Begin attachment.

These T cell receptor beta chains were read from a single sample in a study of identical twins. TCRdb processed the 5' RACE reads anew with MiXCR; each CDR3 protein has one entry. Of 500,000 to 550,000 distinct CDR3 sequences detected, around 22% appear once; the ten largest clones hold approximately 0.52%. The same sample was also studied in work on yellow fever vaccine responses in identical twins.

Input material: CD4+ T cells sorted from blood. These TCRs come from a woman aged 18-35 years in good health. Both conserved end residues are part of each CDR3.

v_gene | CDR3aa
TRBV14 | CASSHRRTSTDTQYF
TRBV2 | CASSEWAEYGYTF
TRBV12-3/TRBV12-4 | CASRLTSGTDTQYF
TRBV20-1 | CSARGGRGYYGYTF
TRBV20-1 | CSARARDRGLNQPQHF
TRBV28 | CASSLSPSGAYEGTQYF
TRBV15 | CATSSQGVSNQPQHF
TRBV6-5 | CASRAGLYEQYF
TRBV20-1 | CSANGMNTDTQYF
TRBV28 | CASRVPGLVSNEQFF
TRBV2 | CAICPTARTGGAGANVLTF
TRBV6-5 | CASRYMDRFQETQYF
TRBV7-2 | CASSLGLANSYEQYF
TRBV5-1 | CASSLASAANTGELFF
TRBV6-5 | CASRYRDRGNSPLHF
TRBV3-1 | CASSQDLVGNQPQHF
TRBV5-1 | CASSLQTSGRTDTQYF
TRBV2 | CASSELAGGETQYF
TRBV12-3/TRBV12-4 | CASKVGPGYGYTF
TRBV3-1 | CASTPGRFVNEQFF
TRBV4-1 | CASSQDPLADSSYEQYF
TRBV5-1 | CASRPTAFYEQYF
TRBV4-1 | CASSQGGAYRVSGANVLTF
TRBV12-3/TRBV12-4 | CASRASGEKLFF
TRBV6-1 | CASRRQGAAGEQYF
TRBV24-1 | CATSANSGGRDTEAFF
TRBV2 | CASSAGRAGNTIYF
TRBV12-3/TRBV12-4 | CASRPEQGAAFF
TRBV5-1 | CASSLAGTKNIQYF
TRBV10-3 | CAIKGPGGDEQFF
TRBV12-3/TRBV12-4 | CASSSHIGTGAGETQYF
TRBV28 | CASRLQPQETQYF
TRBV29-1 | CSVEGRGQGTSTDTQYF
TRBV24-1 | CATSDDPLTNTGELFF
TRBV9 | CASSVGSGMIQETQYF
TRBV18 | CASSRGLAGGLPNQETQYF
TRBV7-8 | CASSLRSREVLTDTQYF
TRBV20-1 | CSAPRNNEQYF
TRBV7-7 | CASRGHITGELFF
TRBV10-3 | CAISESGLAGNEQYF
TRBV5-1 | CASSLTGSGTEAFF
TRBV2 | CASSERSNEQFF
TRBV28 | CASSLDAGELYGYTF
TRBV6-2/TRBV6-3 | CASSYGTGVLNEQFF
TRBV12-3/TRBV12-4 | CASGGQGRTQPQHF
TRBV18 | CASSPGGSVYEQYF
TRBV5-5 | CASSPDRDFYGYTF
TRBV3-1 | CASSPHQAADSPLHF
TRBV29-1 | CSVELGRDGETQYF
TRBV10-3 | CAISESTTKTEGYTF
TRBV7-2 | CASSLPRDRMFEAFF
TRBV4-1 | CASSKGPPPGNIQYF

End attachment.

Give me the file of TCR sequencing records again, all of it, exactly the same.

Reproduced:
These T cell receptor beta chains were read from a single sample in a study of identical twins. TCRdb processed the 5' RACE reads anew with MiXCR; each CDR3 protein has one entry. Of 500,000 to 550,000 distinct CDR3 sequences detected, around 22% appear once; the ten largest clones hold approximately 0.52%. The same sample was also studied in work on yellow fever vaccine responses in identical twins.

Input material: CD4+ T cells sorted from blood. These TCRs come from a woman aged 18-35 years in good health. Both conserved end residues are part of each CDR3.

v_gene | CDR3aa
TRBV14 | CASSHRRTSTDTQYF
TRBV2 | CASSEWAEYGYTF
TRBV12-3/TRBV12-4 | CASRLTSGTDTQYF
TRBV20-1 | CSARGGRGYYGYTF
TRBV20-1 | CSARARDRGLNQPQHF
TRBV28 | CASSLSPSGAYEGTQYF
TRBV15 | CATSSQGVSNQPQHF
TRBV6-5 | CASRAGLYEQYF
TRBV20-1 | CSANGMNTDTQYF
TRBV28 | CASRVPGLVSNEQFF
TRBV2 | CAICPTARTGGAGANVLTF
TRBV6-5 | CASRYMDRFQETQYF
TRBV7-2 | CASSLGLANSYEQYF
TRBV5-1 | CASSLASAANTGELFF
TRBV6-5 | CASRYRDRGNSPLHF
TRBV3-1 | CASSQDLVGNQPQHF
TRBV5-1 | CASSLQTSGRTDTQYF
TRBV2 | CASSELAGGETQYF
TRBV12-3/TRBV12-4 | CASKVGPGYGYTF
TRBV3-1 | CASTPGRFVNEQFF
TRBV4-1 | CASSQDPLADSSYEQYF
TRBV5-1 | CASRPTAFYEQYF
TRBV4-1 | CASSQGGAYRVSGANVLTF
TRBV12-3/TRBV12-4 | CASRASGEKLFF
TRBV6-1 | CASRRQGAAGEQYF
TRBV24-1 | CATSANSGGRDTEAFF
TRBV2 | CASSAGRAGNTIYF
TRBV12-3/TRBV12-4 | CASRPEQGAAFF
TRBV5-1 | CASSLAGTKNIQYF
TRBV10-3 | CAIKGPGGDEQFF
TRBV12-3/TRBV12-4 | CASSSHIGTGAGETQYF
TRBV28 | CASRLQPQETQYF
TRBV29-1 | CSVEGRGQGTSTDTQYF
TRBV24-1 | CATSDDPLTNTGELFF
TRBV9 | CASSVGSGMIQETQYF
TRBV18 | CASSRGLAGGLPNQETQYF
TRBV7-8 | CASSLRSREVLTDTQYF
TRBV20-1 | CSAPRNNEQYF
TRBV7-7 | CASRGHITGELFF
TRBV10-3 | CAISESGLAGNEQYF
TRBV5-1 | CASSLTGSGTEAFF
TRBV2 | CASSERSNEQFF
TRBV28 | CASSLDAGELYGYTF
TRBV6-2/TRBV6-3 | CASSYGTGVLNEQFF
TRBV12-3/TRBV12-4 | CASGGQGRTQPQHF
TRBV18 | CASSPGGSVYEQYF
TRBV5-5 | CASSPDRDFYGYTF
TRBV3-1 | CASSPHQAADSPLHF
TRBV29-1 | CSVELGRDGETQYF
TRBV10-3 | CAISESTTKTEGYTF
TRBV7-2 | CASSLPRDRMFEAFF
TRBV4-1 | CASSKGPPPGNIQYF